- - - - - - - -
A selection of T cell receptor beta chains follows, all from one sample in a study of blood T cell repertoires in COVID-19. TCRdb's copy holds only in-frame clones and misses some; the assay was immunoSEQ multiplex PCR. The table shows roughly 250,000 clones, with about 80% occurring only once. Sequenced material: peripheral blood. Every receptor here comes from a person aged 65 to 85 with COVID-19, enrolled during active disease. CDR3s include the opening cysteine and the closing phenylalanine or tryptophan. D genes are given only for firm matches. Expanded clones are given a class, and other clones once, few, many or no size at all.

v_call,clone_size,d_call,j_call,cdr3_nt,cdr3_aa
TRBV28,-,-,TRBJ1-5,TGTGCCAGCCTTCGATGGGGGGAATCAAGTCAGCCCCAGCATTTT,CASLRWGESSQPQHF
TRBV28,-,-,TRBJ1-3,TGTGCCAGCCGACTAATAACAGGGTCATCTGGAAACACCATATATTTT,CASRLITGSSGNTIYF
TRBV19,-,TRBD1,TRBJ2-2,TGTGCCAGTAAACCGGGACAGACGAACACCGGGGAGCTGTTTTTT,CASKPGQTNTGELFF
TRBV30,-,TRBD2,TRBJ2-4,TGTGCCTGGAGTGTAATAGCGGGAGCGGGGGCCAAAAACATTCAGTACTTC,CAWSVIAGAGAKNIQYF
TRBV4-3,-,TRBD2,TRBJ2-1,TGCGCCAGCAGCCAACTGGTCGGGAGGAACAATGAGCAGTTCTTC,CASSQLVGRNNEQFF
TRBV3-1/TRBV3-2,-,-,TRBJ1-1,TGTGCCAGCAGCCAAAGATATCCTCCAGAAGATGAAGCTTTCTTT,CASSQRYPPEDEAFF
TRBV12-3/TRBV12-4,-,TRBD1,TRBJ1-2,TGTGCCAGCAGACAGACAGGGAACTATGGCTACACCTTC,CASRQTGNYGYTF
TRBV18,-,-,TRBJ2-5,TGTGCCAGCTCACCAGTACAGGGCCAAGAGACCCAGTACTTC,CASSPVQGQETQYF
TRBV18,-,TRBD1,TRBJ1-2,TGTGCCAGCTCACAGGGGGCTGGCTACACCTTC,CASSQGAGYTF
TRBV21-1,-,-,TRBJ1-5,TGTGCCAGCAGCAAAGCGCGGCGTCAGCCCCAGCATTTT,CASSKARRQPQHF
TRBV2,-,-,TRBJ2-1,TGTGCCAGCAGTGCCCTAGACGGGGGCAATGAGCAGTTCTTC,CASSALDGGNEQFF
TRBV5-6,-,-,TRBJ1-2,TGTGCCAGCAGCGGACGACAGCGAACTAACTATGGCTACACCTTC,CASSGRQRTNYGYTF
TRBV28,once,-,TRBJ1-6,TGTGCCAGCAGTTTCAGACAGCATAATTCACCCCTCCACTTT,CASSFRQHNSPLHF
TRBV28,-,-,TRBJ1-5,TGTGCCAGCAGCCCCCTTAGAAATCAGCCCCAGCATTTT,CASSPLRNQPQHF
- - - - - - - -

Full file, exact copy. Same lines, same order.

A selection of T cell receptor beta chains follows, all from one sample in a study of blood T cell repertoires in COVID-19. TCRdb's copy holds only in-frame clones and misses some; the assay was immunoSEQ multiplex PCR. The table shows roughly 250,000 clones, with about 80% occurring only once. Sequenced material: peripheral blood. Every receptor here comes from a person aged 65 to 85 with COVID-19, enrolled during active disease. CDR3s include the opening cysteine and the closing phenylalanine or tryptophan. D genes are given only for firm matches. Expanded clones are given a class, and other clones once, few, many or no size at all.

v_call,clone_size,d_call,j_call,cdr3_nt,cdr3_aa
TRBV28,-,-,TRBJ1-5,TGTGCCAGCCTTCGATGGGGGGAATCAAGTCAGCCCCAGCATTTT,CASLRWGESSQPQHF
TRBV28,-,-,TRBJ1-3,TGTGCCAGCCGACTAATAACAGGGTCATCTGGAAACACCATATATTTT,CASRLITGSSGNTIYF
TRBV19,-,TRBD1,TRBJ2-2,TGTGCCAGTAAACCGGGACAGACGAACACCGGGGAGCTGTTTTTT,CASKPGQTNTGELFF
TRBV30,-,TRBD2,TRBJ2-4,TGTGCCTGGAGTGTAATAGCGGGAGCGGGGGCCAAAAACATTCAGTACTTC,CAWSVIAGAGAKNIQYF
TRBV4-3,-,TRBD2,TRBJ2-1,TGCGCCAGCAGCCAACTGGTCGGGAGGAACAATGAGCAGTTCTTC,CASSQLVGRNNEQFF
TRBV3-1/TRBV3-2,-,-,TRBJ1-1,TGTGCCAGCAGCCAAAGATATCCTCCAGAAGATGAAGCTTTCTTT,CASSQRYPPEDEAFF
TRBV12-3/TRBV12-4,-,TRBD1,TRBJ1-2,TGTGCCAGCAGACAGACAGGGAACTATGGCTACACCTTC,CASRQTGNYGYTF
TRBV18,-,-,TRBJ2-5,TGTGCCAGCTCACCAGTACAGGGCCAAGAGACCCAGTACTTC,CASSPVQGQETQYF
TRBV18,-,TRBD1,TRBJ1-2,TGTGCCAGCTCACAGGGGGCTGGCTACACCTTC,CASSQGAGYTF
TRBV21-1,-,-,TRBJ1-5,TGTGCCAGCAGCAAAGCGCGGCGTCAGCCCCAGCATTTT,CASSKARRQPQHF
TRBV2,-,-,TRBJ2-1,TGTGCCAGCAGTGCCCTAGACGGGGGCAATGAGCAGTTCTTC,CASSALDGGNEQFF
TRBV5-6,-,-,TRBJ1-2,TGTGCCAGCAGCGGACGACAGCGAACTAACTATGGCTACACCTTC,CASSGRQRTNYGYTF
TRBV28,once,-,TRBJ1-6,TGTGCCAGCAGTTTCAGACAGCATAATTCACCCCTCCACTTT,CASSFRQHNSPLHF
TRBV28,-,-,TRBJ1-5,TGTGCCAGCAGCCCCCTTAGAAATCAGCCCCAGCATTTT,CASSPLRNQPQHF